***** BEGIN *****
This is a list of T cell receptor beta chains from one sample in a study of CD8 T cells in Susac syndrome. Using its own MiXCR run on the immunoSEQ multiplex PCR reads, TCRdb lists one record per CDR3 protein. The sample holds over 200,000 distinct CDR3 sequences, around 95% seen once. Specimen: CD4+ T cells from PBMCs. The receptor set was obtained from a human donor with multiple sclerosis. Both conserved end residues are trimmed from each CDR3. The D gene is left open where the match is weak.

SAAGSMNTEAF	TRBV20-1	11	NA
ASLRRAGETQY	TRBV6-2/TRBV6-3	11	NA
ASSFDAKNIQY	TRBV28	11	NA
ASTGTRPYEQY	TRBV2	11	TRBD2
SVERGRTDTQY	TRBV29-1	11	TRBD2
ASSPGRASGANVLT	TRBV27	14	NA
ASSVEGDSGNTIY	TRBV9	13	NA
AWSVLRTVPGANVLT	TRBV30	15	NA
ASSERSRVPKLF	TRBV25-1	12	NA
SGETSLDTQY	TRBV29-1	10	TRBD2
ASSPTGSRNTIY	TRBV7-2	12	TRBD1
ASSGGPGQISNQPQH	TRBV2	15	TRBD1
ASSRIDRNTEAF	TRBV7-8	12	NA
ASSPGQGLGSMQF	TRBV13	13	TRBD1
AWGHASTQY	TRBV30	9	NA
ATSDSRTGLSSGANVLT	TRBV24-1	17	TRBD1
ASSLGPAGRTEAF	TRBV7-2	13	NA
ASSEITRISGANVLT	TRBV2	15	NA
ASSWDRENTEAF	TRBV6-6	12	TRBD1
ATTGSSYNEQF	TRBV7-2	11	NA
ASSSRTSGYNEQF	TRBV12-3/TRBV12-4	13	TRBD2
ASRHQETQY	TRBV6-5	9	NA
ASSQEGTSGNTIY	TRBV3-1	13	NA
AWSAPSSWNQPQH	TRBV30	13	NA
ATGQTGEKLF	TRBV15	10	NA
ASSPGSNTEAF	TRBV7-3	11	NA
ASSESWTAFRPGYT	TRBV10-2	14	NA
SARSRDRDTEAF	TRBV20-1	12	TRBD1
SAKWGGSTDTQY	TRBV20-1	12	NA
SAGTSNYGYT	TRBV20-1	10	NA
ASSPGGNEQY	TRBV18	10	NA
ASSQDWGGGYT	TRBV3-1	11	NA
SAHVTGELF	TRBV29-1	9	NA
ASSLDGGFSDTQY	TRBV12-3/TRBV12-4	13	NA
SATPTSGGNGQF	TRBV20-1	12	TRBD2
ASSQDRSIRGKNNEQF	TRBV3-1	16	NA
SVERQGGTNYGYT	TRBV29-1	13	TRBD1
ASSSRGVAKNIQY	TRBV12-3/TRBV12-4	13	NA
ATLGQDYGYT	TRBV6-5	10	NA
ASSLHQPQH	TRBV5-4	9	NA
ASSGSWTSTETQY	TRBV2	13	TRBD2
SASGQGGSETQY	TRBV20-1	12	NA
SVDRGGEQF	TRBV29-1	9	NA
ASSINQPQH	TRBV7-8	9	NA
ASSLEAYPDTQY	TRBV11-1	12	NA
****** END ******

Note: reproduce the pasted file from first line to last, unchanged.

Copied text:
This is a list of T cell receptor beta chains from one sample in a study of CD8 T cells in Susac syndrome. Using its own MiXCR run on the immunoSEQ multiplex PCR reads, TCRdb lists one record per CDR3 protein. The sample holds over 200,000 distinct CDR3 sequences, around 95% seen once. Specimen: CD4+ T cells from PBMCs. The receptor set was obtained from a human donor with multiple sclerosis. Both conserved end residues are trimmed from each CDR3. The D gene is left open where the match is weak.

SAAGSMNTEAF	TRBV20-1	11	NA
ASLRRAGETQY	TRBV6-2/TRBV6-3	11	NA
ASSFDAKNIQY	TRBV28	11	NA
ASTGTRPYEQY	TRBV2	11	TRBD2
SVERGRTDTQY	TRBV29-1	11	TRBD2
ASSPGRASGANVLT	TRBV27	14	NA
ASSVEGDSGNTIY	TRBV9	13	NA
AWSVLRTVPGANVLT	TRBV30	15	NA
ASSERSRVPKLF	TRBV25-1	12	NA
SGETSLDTQY	TRBV29-1	10	TRBD2
ASSPTGSRNTIY	TRBV7-2	12	TRBD1
ASSGGPGQISNQPQH	TRBV2	15	TRBD1
ASSRIDRNTEAF	TRBV7-8	12	NA
ASSPGQGLGSMQF	TRBV13	13	TRBD1
AWGHASTQY	TRBV30	9	NA
ATSDSRTGLSSGANVLT	TRBV24-1	17	TRBD1
ASSLGPAGRTEAF	TRBV7-2	13	NA
ASSEITRISGANVLT	TRBV2	15	NA
ASSWDRENTEAF	TRBV6-6	12	TRBD1
ATTGSSYNEQF	TRBV7-2	11	NA
ASSSRTSGYNEQF	TRBV12-3/TRBV12-4	13	TRBD2
ASRHQETQY	TRBV6-5	9	NA
ASSQEGTSGNTIY	TRBV3-1	13	NA
AWSAPSSWNQPQH	TRBV30	13	NA
ATGQTGEKLF	TRBV15	10	NA
ASSPGSNTEAF	TRBV7-3	11	NA
ASSESWTAFRPGYT	TRBV10-2	14	NA
SARSRDRDTEAF	TRBV20-1	12	TRBD1
SAKWGGSTDTQY	TRBV20-1	12	NA
SAGTSNYGYT	TRBV20-1	10	NA
ASSPGGNEQY	TRBV18	10	NA
ASSQDWGGGYT	TRBV3-1	11	NA
SAHVTGELF	TRBV29-1	9	NA
ASSLDGGFSDTQY	TRBV12-3/TRBV12-4	13	NA
SATPTSGGNGQF	TRBV20-1	12	TRBD2
ASSQDRSIRGKNNEQF	TRBV3-1	16	NA
SVERQGGTNYGYT	TRBV29-1	13	TRBD1
ASSSRGVAKNIQY	TRBV12-3/TRBV12-4	13	NA
ATLGQDYGYT	TRBV6-5	10	NA
ASSLHQPQH	TRBV5-4	9	NA
ASSGSWTSTETQY	TRBV2	13	TRBD2
SASGQGGSETQY	TRBV20-1	12	NA
SVDRGGEQF	TRBV29-1	9	NA
ASSINQPQH	TRBV7-8	9	NA
ASSLEAYPDTQY	TRBV11-1	12	NA